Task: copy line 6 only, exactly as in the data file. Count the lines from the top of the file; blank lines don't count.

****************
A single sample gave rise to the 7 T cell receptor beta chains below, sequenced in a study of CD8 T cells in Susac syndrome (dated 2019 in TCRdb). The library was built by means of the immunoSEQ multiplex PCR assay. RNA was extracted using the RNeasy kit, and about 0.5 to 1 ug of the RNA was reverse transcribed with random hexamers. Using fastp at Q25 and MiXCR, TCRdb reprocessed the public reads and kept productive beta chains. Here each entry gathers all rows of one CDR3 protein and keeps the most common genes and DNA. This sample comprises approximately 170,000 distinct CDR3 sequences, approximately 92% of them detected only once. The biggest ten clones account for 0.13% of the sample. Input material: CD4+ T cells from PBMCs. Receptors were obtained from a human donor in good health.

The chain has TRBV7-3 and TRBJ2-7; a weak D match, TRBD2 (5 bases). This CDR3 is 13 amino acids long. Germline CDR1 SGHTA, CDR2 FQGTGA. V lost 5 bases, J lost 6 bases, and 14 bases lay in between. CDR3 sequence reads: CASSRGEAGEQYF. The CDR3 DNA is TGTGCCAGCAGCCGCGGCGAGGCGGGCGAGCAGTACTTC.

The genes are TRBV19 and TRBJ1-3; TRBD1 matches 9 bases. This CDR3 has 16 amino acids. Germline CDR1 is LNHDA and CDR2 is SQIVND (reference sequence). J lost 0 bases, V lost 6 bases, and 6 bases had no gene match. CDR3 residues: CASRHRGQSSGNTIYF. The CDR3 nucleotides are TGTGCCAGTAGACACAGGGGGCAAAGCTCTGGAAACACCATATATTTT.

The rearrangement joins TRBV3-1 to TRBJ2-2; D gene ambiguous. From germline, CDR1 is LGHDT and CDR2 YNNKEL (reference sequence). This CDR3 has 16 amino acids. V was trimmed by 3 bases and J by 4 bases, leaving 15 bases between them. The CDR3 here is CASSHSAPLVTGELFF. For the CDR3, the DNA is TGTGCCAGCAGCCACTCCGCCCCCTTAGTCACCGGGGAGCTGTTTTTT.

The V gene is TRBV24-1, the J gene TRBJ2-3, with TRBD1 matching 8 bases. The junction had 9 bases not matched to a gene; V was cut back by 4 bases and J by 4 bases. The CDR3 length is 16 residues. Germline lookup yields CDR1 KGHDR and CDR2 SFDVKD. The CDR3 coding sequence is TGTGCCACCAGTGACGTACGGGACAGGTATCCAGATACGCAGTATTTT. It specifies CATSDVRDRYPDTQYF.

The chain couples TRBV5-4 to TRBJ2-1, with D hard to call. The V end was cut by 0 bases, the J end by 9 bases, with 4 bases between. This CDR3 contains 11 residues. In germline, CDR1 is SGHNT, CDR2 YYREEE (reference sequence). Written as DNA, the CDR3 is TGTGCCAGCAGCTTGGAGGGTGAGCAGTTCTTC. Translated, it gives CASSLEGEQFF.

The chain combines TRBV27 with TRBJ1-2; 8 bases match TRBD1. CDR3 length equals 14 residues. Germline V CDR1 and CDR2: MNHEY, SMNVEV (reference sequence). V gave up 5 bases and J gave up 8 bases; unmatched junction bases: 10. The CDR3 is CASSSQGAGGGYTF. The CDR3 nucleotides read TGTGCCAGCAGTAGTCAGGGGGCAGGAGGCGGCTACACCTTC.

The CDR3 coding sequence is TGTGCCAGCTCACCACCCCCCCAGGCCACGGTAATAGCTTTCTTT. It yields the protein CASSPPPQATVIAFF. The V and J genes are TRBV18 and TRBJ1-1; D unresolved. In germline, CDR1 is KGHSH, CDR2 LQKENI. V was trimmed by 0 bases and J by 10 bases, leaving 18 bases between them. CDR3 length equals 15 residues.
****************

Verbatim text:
The chain couples TRBV5-4 to TRBJ2-1, with D hard to call. The V end was cut by 0 bases, the J end by 9 bases, with 4 bases between. This CDR3 contains 11 residues. In germline, CDR1 is SGHNT, CDR2 YYREEE (reference sequence). Written as DNA, the CDR3 is TGTGCCAGCAGCTTGGAGGGTGAGCAGTTCTTC. Translated, it gives CASSLEGEQFF.